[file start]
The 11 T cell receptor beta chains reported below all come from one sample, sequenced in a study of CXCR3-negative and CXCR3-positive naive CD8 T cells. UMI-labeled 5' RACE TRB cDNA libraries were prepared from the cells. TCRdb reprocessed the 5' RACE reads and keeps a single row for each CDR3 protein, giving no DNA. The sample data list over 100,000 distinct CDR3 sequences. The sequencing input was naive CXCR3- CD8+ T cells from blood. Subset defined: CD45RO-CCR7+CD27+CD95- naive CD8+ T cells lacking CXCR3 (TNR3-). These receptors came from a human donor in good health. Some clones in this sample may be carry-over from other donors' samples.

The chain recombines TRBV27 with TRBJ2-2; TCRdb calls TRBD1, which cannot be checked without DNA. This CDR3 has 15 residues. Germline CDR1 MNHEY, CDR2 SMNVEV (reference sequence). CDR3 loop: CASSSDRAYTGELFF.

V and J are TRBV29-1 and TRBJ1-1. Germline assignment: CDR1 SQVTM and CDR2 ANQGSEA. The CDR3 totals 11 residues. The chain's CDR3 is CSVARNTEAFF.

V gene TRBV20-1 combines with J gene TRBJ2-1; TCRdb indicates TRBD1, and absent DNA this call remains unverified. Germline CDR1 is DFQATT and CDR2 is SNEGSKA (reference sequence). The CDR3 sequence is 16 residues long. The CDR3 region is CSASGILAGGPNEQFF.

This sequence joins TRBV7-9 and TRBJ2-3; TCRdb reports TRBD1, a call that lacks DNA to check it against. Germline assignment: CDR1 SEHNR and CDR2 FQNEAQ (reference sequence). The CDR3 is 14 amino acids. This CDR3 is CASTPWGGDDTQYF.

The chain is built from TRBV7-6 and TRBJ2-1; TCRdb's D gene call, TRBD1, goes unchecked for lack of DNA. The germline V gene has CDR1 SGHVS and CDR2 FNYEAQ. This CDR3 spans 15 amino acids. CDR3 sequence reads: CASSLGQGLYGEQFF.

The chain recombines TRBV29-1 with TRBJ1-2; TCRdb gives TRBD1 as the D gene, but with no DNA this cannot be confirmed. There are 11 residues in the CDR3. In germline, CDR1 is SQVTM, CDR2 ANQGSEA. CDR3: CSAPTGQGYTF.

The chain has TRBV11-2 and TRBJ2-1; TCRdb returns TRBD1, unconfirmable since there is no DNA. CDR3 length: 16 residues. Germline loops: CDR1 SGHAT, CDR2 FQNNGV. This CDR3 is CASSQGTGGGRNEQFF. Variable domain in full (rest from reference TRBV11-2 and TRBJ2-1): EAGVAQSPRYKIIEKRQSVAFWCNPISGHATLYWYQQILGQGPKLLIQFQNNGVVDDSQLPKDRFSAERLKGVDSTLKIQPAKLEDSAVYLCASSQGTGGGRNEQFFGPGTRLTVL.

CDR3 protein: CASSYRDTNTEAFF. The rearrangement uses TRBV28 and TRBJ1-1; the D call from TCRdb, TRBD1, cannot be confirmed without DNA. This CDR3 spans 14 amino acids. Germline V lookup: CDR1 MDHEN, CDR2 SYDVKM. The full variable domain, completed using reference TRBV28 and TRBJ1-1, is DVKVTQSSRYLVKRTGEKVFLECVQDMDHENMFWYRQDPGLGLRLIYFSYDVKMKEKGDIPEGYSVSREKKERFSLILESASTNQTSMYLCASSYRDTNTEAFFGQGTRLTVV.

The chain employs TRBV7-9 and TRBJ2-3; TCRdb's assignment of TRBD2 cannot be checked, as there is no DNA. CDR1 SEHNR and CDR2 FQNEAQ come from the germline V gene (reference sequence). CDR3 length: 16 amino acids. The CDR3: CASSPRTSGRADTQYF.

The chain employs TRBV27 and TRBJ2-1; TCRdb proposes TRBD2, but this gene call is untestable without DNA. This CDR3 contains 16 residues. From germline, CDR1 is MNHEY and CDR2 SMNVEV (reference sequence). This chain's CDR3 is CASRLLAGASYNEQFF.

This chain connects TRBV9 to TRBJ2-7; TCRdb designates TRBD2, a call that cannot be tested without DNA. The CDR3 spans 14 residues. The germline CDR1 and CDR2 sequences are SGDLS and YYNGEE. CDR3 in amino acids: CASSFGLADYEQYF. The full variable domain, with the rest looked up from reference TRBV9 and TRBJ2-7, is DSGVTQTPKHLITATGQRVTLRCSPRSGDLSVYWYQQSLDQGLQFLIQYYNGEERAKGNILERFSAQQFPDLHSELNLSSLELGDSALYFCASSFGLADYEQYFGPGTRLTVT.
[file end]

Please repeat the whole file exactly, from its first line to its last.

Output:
The 11 T cell receptor beta chains reported below all come from one sample, sequenced in a study of CXCR3-negative and CXCR3-positive naive CD8 T cells. UMI-labeled 5' RACE TRB cDNA libraries were prepared from the cells. TCRdb reprocessed the 5' RACE reads and keeps a single row for each CDR3 protein, giving no DNA. The sample data list over 100,000 distinct CDR3 sequences. The sequencing input was naive CXCR3- CD8+ T cells from blood. Subset defined: CD45RO-CCR7+CD27+CD95- naive CD8+ T cells lacking CXCR3 (TNR3-). These receptors came from a human donor in good health. Some clones in this sample may be carry-over from other donors' samples.

The chain recombines TRBV27 with TRBJ2-2; TCRdb calls TRBD1, which cannot be checked without DNA. This CDR3 has 15 residues. Germline CDR1 MNHEY, CDR2 SMNVEV (reference sequence). CDR3 loop: CASSSDRAYTGELFF.

V and J are TRBV29-1 and TRBJ1-1. Germline assignment: CDR1 SQVTM and CDR2 ANQGSEA. The CDR3 totals 11 residues. The chain's CDR3 is CSVARNTEAFF.

V gene TRBV20-1 combines with J gene TRBJ2-1; TCRdb indicates TRBD1, and absent DNA this call remains unverified. Germline CDR1 is DFQATT and CDR2 is SNEGSKA (reference sequence). The CDR3 sequence is 16 residues long. The CDR3 region is CSASGILAGGPNEQFF.

This sequence joins TRBV7-9 and TRBJ2-3; TCRdb reports TRBD1, a call that lacks DNA to check it against. Germline assignment: CDR1 SEHNR and CDR2 FQNEAQ (reference sequence). The CDR3 is 14 amino acids. This CDR3 is CASTPWGGDDTQYF.

The chain is built from TRBV7-6 and TRBJ2-1; TCRdb's D gene call, TRBD1, goes unchecked for lack of DNA. The germline V gene has CDR1 SGHVS and CDR2 FNYEAQ. This CDR3 spans 15 amino acids. CDR3 sequence reads: CASSLGQGLYGEQFF.

The chain recombines TRBV29-1 with TRBJ1-2; TCRdb gives TRBD1 as the D gene, but with no DNA this cannot be confirmed. There are 11 residues in the CDR3. In germline, CDR1 is SQVTM, CDR2 ANQGSEA. CDR3: CSAPTGQGYTF.

The chain has TRBV11-2 and TRBJ2-1; TCRdb returns TRBD1, unconfirmable since there is no DNA. CDR3 length: 16 residues. Germline loops: CDR1 SGHAT, CDR2 FQNNGV. This CDR3 is CASSQGTGGGRNEQFF. Variable domain in full (rest from reference TRBV11-2 and TRBJ2-1): EAGVAQSPRYKIIEKRQSVAFWCNPISGHATLYWYQQILGQGPKLLIQFQNNGVVDDSQLPKDRFSAERLKGVDSTLKIQPAKLEDSAVYLCASSQGTGGGRNEQFFGPGTRLTVL.

CDR3 protein: CASSYRDTNTEAFF. The rearrangement uses TRBV28 and TRBJ1-1; the D call from TCRdb, TRBD1, cannot be confirmed without DNA. This CDR3 spans 14 amino acids. Germline V lookup: CDR1 MDHEN, CDR2 SYDVKM. The full variable domain, completed using reference TRBV28 and TRBJ1-1, is DVKVTQSSRYLVKRTGEKVFLECVQDMDHENMFWYRQDPGLGLRLIYFSYDVKMKEKGDIPEGYSVSREKKERFSLILESASTNQTSMYLCASSYRDTNTEAFFGQGTRLTVV.

The chain employs TRBV7-9 and TRBJ2-3; TCRdb's assignment of TRBD2 cannot be checked, as there is no DNA. CDR1 SEHNR and CDR2 FQNEAQ come from the germline V gene (reference sequence). CDR3 length: 16 amino acids. The CDR3: CASSPRTSGRADTQYF.

The chain employs TRBV27 and TRBJ2-1; TCRdb proposes TRBD2, but this gene call is untestable without DNA. This CDR3 contains 16 residues. From germline, CDR1 is MNHEY and CDR2 SMNVEV (reference sequence). This chain's CDR3 is CASRLLAGASYNEQFF.

This chain connects TRBV9 to TRBJ2-7; TCRdb designates TRBD2, a call that cannot be tested without DNA. The CDR3 spans 14 residues. The germline CDR1 and CDR2 sequences are SGDLS and YYNGEE. CDR3 in amino acids: CASSFGLADYEQYF. The full variable domain, with the rest looked up from reference TRBV9 and TRBJ2-7, is DSGVTQTPKHLITATGQRVTLRCSPRSGDLSVYWYQQSLDQGLQFLIQYYNGEERAKGNILERFSAQQFPDLHSELNLSSLELGDSALYFCASSFGLADYEQYFGPGTRLTVT.